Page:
FORMULA 1: A TRIBUTE TO THE CAR, BUT A TOUGH MOMENT FOR McLAREN
Sunday’s incident will add to the continuous and intense pressure to make improvements that combines with a competitive test every two weeks to make the Formula 1 season an outstanding cockpit for innovation in the motor industry.
Next week: Imperial College’s Incubator encompasses four different kinds of accelerator.
Alonso’s survival in the Australian Grand Prix is a tribute to the crash structures of the car, though a set-back for McLaren this season. It will need all its innovation skills.
McLaren, like all Grand Prix participants, fights to improve the performance of its cars every two weeks, in preparation for the next event – a demanding schedule for innovation like no other. What marks out McLaren’s methods are: sheer speed of iteration and development, sophisticated testing and rapid feed-back; and predictions. All driven, no doubt, by boss Ron Dennis’s perfectionism.
Even during a race, wherever in the world it may be taking place, vast amounts of telemetric data is streamed back to the factory at Woking for instant analysis. Other sources of information include the driver, the mechanics, its observers, and cameras; and these are immediately trawled for ideas for improvements.
Between races, McLaren say that innovations can take place at the rate of one every thirteen minutes – i.e. several thousand between each two-weekly race. Some can be put into effect for the very next race; others might take longer.
McLaren relies on others for several aspects of their cars: engines have always been provided by others – though the supplier has been changed from time to time; as of course have tyres. Everything in-between is down to McLaren, and with their own wind tunnel to hand, aerodynamics is a focus.
The biggest development issues are testing and prediction. Alterations to one aspect of the car can influence others – particularly in relation to aerodynamics, an aspect of performance that attracts current interest. Its own wind tunnel provides a controlled test environment. And computer simulations test all aspects of performance. But there always remains a gap between those controlled tests and actual performance on the track – where only unique expertise can hope to predict performance.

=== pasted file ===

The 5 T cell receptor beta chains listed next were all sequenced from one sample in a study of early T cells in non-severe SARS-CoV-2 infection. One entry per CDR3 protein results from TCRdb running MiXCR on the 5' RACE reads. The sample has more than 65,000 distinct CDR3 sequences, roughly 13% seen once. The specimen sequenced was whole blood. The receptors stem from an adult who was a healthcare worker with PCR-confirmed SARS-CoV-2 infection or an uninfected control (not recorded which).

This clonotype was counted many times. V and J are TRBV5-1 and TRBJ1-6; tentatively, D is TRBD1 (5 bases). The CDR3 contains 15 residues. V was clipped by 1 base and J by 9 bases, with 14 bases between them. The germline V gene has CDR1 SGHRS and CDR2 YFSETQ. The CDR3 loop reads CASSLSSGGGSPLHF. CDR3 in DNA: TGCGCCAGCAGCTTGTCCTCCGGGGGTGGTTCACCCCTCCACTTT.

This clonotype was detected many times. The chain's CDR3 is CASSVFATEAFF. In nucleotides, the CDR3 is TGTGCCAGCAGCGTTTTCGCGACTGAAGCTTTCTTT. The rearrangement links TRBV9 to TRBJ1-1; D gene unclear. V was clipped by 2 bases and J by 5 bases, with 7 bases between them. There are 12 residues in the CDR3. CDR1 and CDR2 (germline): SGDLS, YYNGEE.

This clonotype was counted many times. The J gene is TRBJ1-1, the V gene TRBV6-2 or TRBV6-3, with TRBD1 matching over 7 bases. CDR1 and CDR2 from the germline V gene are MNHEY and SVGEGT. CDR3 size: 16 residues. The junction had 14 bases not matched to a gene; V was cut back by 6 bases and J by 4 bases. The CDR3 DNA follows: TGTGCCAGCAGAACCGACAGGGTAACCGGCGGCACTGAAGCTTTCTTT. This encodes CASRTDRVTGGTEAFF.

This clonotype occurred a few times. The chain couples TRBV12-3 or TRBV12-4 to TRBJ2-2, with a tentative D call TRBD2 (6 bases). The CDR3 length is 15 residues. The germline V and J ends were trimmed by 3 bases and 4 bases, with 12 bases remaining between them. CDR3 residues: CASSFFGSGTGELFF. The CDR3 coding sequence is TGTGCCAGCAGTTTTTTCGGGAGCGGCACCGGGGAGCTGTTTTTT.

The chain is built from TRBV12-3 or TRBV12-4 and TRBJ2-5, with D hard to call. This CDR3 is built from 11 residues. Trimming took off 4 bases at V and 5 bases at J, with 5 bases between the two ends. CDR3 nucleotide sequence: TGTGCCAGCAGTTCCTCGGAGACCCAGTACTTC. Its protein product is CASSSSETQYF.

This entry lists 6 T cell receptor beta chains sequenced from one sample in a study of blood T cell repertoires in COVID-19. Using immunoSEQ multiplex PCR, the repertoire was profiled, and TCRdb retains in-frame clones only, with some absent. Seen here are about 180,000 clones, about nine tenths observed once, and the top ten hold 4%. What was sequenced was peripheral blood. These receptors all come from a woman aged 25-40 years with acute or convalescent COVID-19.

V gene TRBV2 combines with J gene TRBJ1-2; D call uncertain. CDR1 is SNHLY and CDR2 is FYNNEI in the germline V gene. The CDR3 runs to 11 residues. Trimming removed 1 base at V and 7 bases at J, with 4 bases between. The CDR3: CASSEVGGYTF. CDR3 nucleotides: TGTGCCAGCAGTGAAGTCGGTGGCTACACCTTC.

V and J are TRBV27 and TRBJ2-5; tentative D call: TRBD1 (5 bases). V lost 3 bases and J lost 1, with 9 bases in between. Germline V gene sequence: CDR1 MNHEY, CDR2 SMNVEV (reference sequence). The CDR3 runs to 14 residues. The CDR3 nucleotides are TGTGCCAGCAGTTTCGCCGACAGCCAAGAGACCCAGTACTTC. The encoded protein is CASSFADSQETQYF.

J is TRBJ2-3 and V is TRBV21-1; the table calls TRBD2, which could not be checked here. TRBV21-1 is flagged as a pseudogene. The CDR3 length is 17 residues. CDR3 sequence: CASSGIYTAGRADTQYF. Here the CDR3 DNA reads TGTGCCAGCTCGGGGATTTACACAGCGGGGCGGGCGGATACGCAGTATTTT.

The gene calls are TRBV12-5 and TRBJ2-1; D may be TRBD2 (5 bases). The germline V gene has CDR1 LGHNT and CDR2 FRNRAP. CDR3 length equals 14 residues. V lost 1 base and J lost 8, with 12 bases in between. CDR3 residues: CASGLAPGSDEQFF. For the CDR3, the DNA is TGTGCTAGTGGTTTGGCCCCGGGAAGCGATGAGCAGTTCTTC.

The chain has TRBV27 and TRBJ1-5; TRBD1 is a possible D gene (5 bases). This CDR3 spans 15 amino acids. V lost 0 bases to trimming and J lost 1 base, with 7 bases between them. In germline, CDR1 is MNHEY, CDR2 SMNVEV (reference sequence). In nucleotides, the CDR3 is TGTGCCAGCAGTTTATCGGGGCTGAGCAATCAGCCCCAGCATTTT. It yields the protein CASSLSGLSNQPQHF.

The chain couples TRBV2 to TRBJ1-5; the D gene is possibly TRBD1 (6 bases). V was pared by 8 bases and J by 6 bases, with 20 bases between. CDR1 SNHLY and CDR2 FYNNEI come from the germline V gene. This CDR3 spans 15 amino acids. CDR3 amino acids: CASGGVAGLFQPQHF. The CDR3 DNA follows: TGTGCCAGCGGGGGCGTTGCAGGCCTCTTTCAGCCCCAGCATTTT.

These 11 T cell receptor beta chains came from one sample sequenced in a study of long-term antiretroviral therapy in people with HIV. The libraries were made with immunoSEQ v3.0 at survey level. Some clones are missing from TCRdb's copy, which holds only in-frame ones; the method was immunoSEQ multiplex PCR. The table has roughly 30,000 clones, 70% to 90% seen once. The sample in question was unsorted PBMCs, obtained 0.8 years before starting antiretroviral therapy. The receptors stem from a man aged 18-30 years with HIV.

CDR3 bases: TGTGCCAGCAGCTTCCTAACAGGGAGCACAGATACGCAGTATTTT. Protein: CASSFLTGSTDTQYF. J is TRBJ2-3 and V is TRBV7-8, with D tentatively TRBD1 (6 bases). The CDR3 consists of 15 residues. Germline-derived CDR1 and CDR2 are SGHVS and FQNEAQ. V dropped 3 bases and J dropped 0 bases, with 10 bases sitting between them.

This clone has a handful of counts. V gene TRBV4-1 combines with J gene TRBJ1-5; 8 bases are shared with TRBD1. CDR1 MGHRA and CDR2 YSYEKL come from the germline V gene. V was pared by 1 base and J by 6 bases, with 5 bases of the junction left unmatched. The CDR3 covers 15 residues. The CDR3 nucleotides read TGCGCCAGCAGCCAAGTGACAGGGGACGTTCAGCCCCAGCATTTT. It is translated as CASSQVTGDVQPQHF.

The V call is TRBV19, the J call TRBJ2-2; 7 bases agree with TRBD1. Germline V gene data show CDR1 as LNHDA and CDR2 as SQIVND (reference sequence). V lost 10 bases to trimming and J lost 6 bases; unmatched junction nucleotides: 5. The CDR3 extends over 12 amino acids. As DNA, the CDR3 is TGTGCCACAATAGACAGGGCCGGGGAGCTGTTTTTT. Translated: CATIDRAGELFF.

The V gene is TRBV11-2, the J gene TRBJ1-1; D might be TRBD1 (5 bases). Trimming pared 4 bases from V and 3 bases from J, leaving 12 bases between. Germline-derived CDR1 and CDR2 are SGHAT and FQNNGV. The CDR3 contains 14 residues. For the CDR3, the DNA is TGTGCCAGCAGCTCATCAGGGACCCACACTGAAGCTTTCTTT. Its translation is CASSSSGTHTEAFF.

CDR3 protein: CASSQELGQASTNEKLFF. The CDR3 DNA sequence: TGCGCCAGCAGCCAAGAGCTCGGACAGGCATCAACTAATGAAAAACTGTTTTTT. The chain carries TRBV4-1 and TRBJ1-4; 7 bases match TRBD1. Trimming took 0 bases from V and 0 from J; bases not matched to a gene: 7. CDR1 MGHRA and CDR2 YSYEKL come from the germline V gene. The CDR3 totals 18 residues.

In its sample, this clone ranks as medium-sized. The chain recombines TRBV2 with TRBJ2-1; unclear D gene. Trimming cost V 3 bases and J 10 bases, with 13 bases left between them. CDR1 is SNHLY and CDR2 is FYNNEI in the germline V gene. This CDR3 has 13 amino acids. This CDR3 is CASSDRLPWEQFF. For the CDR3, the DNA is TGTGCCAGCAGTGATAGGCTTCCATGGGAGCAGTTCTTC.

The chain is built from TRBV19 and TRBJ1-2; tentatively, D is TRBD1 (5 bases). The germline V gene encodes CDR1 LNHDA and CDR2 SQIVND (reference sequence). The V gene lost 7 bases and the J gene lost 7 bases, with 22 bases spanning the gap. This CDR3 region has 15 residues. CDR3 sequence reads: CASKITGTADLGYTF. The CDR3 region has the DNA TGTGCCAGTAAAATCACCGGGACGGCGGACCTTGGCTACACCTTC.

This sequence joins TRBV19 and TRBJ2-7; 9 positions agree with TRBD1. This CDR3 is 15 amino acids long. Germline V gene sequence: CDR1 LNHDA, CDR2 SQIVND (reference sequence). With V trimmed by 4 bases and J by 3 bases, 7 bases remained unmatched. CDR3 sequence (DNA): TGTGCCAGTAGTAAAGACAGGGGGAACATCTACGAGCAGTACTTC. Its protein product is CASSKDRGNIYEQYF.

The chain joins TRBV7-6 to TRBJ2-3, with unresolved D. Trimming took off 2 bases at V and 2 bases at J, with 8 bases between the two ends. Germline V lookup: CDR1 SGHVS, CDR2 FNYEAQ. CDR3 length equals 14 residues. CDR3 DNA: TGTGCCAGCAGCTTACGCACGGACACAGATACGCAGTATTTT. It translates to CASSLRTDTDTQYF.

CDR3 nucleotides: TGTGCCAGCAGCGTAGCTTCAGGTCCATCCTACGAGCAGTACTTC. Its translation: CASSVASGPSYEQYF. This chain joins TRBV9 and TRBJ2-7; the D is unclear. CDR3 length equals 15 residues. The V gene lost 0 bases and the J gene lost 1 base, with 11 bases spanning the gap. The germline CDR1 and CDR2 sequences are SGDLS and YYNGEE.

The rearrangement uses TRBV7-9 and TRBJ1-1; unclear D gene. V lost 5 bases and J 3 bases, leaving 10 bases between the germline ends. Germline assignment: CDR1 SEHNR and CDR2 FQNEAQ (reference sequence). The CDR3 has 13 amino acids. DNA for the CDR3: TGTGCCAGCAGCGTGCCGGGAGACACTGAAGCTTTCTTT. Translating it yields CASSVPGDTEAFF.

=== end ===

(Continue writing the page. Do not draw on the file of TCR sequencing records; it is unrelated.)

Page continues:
Occasionally there are bigger break-throughs, such as when McLaren developed brake-steer, where braking one rear wheel pulled the car into the apex and caused the differential to transfer torque to the outside wheel when accelerating away from the corner. While advantages like this are always sought, they are rare and do not usually last for long before competitors learn about what you are doing and catch up.
The energy-recovery systems that the current regulations require are attracting interest, and the extra power that enhanced battery technology might deliver is seen as having potential; and intensive effort will evidently be devoted to its applications.
Feed-back and speed play vital parts in all innovation projects, and the tougher the problems, the more significant they are. Hand and eye, expertise and creativity pervade the whole of McLaren, driven too by the passion and expertise that motor sport engenders.
John Whatmore March 2016
For another slant on the management of innovation, see: The National Theatre’s Studio: I visit a uniquely successful Open Innovation incubator – in the Arts. Oct 2012 http://wp.me/p3beJt-f